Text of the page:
Shvartzapel has spoken extensively about his intense work ethic, his struggles with depression and, of course, what sets his panettone apart from low-cost supermarket varieties. He has said less publicly about himself as a Jew. But last year, on Facebook, he wished his friends a happy Passover with a picture of a cheesy omelet and a side of chopped liver — both prepared with attention to the holiday’s prohibitions on leavened bread (such as panettone) but, together, not a kosher meal.

“Modern jew … I mean, gotta combine the dairy and the meat to make it particularly kosher for Passover,” he wrote, adding laughing emojis.

Although panettone is often mentioned in the same breath as its Jewish enriched-dough cousin, babka, its history is rooted in the Catholic Church. Legend has it that it was created by accident on a 15th-century Christmas Eve, and was served to Catholic students and even the pope by the 1500s, according to records from the time.

Still, it makes sense that America’s most prominent panettone maker is Jewish, according to Rabbi Debbie Prinz, a food historian and author of the forthcoming book “On The Bread Trail,” which grew out of her exploration of Jewish celebration cakes.

“It’s not surprising that there’s this interchange, especially today, since the boundaries between Jews and non-Jews are even fewer than they used to be,” Prinz said.

But while Shvartzapel’s panettone path may be modern, historic patterns of cultural collision have often cut the other way, sending traditionally Jewish foods onto the Christmas table.

One notable example appears to be lebkuchen, a fruit-studded spice cookie popular in Germany. While the origins of the treat are not clear, one theory is that lebkuchen entered German cuisine through lekach, a honey cake eaten by Italian Jewish traders passing through during the Middle Ages, according to researchers at the Leo Baeck Institute, a German Jewish institution. (German Jews fleeing the Nazis imported contemporary lebkuchen recipes and, in several cases, became successful lebkuchen purveyors in New York.)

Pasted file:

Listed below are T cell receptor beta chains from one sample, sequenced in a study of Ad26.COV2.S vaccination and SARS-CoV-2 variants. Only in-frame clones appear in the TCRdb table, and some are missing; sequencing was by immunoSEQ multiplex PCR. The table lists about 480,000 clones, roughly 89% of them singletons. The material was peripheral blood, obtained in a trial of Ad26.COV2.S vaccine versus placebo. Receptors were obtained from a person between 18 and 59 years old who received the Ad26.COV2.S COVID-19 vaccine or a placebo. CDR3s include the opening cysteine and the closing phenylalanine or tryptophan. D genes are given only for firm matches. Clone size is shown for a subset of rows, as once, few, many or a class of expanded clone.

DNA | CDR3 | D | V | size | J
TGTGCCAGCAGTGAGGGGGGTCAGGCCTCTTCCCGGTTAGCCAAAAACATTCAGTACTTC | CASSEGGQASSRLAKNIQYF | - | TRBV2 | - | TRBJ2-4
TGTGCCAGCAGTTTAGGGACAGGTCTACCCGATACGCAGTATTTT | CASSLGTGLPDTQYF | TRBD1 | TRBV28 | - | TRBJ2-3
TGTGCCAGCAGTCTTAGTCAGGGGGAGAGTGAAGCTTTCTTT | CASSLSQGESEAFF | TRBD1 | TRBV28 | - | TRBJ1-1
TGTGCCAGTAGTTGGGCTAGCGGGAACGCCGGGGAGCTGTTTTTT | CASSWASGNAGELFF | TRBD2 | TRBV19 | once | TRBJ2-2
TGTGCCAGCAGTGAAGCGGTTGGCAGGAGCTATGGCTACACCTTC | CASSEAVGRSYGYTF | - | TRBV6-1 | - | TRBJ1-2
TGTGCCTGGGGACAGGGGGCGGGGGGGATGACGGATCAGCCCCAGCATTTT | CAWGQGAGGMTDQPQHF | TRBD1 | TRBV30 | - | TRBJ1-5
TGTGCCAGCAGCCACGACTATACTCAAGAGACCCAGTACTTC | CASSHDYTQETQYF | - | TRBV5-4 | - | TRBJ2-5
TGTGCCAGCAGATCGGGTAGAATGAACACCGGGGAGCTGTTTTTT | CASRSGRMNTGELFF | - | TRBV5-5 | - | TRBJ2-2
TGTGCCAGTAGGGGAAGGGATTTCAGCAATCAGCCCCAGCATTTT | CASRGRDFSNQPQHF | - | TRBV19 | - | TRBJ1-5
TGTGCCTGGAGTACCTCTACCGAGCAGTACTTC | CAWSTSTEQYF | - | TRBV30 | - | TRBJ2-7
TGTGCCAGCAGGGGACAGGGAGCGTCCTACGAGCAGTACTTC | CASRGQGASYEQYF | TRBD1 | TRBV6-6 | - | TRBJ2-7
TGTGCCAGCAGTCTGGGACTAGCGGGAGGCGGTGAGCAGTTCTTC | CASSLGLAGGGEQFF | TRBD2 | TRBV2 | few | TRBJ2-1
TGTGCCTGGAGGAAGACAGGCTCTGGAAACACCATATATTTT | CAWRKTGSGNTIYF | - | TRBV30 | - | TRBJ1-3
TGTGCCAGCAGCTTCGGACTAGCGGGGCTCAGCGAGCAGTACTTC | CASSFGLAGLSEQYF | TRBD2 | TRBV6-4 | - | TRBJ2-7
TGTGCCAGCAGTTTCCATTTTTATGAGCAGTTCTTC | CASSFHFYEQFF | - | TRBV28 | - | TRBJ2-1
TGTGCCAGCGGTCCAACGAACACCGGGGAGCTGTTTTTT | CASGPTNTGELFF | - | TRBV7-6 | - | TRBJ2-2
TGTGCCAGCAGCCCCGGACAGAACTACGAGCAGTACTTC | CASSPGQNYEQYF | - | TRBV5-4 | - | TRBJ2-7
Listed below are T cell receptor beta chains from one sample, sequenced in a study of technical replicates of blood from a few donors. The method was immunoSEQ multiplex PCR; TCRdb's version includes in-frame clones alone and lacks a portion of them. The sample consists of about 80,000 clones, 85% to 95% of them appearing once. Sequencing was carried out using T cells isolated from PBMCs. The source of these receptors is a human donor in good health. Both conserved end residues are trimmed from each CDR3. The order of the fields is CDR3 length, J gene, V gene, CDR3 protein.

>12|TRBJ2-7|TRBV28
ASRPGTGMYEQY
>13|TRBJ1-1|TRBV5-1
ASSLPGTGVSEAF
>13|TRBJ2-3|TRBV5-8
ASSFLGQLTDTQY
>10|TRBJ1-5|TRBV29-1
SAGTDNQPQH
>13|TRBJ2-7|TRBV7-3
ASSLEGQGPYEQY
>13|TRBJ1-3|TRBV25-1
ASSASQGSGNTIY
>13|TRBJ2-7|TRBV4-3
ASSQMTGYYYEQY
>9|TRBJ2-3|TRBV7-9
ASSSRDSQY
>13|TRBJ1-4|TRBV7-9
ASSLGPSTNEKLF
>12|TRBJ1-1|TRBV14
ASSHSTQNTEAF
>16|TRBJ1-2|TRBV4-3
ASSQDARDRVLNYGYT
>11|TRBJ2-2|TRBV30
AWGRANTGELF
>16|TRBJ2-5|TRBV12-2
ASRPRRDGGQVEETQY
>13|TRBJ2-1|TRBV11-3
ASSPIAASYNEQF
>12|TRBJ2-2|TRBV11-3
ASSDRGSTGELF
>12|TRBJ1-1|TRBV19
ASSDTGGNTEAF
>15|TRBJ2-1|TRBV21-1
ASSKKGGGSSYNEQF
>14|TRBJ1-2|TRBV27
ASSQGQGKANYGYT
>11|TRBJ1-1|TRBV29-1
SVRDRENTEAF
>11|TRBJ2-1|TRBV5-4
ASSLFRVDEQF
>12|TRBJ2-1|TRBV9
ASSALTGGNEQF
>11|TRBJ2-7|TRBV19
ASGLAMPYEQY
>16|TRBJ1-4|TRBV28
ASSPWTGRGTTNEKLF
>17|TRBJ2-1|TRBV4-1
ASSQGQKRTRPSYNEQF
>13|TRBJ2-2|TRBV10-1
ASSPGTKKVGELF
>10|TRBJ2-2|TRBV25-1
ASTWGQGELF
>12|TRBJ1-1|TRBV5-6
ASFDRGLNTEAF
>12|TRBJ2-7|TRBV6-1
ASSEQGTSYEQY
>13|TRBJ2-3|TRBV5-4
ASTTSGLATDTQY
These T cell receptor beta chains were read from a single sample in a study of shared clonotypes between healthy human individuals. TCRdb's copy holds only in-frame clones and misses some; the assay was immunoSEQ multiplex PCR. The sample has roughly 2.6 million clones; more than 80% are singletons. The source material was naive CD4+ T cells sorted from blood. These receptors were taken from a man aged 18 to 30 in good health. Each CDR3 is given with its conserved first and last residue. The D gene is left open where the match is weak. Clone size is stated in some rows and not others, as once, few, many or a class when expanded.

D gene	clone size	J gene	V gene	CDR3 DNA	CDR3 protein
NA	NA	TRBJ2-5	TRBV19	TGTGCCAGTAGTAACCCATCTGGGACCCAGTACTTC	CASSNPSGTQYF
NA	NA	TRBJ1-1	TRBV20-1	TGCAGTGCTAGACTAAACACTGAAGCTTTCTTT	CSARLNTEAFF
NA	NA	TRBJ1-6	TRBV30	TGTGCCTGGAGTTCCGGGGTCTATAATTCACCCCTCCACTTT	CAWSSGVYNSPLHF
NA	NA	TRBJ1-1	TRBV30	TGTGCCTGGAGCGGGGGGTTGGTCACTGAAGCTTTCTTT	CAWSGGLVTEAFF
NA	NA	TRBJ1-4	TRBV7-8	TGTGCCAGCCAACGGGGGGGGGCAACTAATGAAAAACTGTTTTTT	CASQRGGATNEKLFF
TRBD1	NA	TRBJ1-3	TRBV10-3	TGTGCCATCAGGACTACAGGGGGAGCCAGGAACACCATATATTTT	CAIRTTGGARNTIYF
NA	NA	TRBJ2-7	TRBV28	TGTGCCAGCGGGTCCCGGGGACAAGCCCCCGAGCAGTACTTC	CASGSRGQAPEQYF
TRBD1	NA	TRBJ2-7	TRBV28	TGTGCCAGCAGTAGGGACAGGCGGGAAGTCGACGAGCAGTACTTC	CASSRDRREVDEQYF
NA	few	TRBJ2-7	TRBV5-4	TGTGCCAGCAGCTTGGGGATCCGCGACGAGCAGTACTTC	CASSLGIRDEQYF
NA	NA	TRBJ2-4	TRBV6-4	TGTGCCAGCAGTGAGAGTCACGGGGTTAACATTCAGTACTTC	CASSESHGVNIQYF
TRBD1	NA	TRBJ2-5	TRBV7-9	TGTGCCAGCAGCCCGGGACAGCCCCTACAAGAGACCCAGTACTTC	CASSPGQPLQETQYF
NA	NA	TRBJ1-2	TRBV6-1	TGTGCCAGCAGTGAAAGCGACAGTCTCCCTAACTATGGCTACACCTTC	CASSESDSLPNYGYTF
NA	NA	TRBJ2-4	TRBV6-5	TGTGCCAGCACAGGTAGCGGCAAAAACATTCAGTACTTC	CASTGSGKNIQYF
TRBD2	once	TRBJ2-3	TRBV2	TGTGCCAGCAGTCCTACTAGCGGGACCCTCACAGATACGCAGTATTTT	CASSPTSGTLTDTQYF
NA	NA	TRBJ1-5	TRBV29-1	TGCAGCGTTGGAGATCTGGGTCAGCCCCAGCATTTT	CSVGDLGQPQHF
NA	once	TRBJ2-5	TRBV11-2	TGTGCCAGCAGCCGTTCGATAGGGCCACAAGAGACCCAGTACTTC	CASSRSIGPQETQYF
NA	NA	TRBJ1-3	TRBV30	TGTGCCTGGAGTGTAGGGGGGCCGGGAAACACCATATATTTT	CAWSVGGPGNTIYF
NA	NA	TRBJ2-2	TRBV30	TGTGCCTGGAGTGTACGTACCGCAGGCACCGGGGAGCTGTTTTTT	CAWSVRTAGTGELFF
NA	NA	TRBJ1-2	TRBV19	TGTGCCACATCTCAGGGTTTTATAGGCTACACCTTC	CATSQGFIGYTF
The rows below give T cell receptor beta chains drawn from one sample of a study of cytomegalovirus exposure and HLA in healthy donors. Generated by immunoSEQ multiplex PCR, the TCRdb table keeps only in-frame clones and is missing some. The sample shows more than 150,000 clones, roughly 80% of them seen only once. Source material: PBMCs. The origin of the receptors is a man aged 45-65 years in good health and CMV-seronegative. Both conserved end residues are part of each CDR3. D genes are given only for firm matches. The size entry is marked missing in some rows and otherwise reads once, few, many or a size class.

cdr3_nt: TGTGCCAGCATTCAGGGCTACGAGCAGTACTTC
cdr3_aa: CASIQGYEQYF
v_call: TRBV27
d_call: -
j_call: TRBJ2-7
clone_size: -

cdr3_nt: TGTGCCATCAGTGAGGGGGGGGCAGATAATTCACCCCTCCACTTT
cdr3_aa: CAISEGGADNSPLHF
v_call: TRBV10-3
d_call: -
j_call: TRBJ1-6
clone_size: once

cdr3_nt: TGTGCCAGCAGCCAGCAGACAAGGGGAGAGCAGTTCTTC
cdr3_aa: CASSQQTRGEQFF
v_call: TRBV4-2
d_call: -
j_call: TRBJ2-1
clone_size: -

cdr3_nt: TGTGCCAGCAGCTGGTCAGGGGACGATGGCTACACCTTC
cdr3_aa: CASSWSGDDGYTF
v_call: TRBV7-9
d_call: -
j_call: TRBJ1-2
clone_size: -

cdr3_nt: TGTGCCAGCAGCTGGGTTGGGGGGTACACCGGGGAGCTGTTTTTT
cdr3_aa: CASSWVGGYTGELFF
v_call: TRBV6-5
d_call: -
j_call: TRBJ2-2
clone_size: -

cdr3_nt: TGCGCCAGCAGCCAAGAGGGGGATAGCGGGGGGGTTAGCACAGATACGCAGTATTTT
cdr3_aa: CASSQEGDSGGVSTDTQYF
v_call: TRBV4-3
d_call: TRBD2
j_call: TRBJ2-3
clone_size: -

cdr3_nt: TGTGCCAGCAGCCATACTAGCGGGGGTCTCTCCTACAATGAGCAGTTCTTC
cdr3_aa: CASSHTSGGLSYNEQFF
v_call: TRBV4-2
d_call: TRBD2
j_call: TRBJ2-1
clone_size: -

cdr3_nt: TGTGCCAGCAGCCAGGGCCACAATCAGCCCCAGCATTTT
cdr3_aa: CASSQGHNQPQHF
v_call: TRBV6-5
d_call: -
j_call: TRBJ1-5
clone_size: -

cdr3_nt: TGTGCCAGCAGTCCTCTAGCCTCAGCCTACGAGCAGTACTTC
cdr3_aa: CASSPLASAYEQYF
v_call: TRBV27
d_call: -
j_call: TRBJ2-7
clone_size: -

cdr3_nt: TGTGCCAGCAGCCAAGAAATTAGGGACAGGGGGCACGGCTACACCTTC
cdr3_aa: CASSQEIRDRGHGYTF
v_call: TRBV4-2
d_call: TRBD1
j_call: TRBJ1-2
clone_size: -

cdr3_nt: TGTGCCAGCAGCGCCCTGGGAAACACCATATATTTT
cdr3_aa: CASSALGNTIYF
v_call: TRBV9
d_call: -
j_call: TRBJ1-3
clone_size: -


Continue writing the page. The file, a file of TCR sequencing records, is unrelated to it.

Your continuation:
Meanwhile, in panettone’s home country of Italy, traditional Christmas menus include a host of dishes that are likely to have originated in Jewish kitchens: pezzetti fritti or mixed fried vegetables; bigoli, or buckwheat noodles, with onion and anchovies; spongata, a cake imported from Jews fleeing the Spanish Inquisition; and nociata, or nut bars.

Legendary panettone maker Iginio Massari poses in his bakery Pasticceria Veneto in Brescia, Italy, in June 2019. (Vittorio Zunino Celotto/Getty Images)

Many of those foods were historically Jewish because they made use of ingredients such as eggplant that were considered distasteful by non-Jewish Italians, or of ingredients such as anchovies that Jews used because they were not permitted to access higher-quality fish.

“There are a number of recipes that we call Jewish that came out of the fact that the Italians were really nasty to Jews,” said Benedetta Jasmine Guetta, author of “Cooking all Guidia: A Celebration of the Jewish Food of Italy.”

“Most of the time, actually I’m going to say 100% of the time, people don’t know” that the dishes were originally Jewish, Guetta added. “This is a common problem and the reason why I wrote my book.”

But while Guetta’s focus is on the Jewish foods of Italy, in December, she often turns to that famous domed Christmas cake.

“I have definitely grown up eating a great deal of panettone. My parents checked the ingredients to make sure it didn’t contain pork fat,” she said. “It’s a yummy seasonal treat.”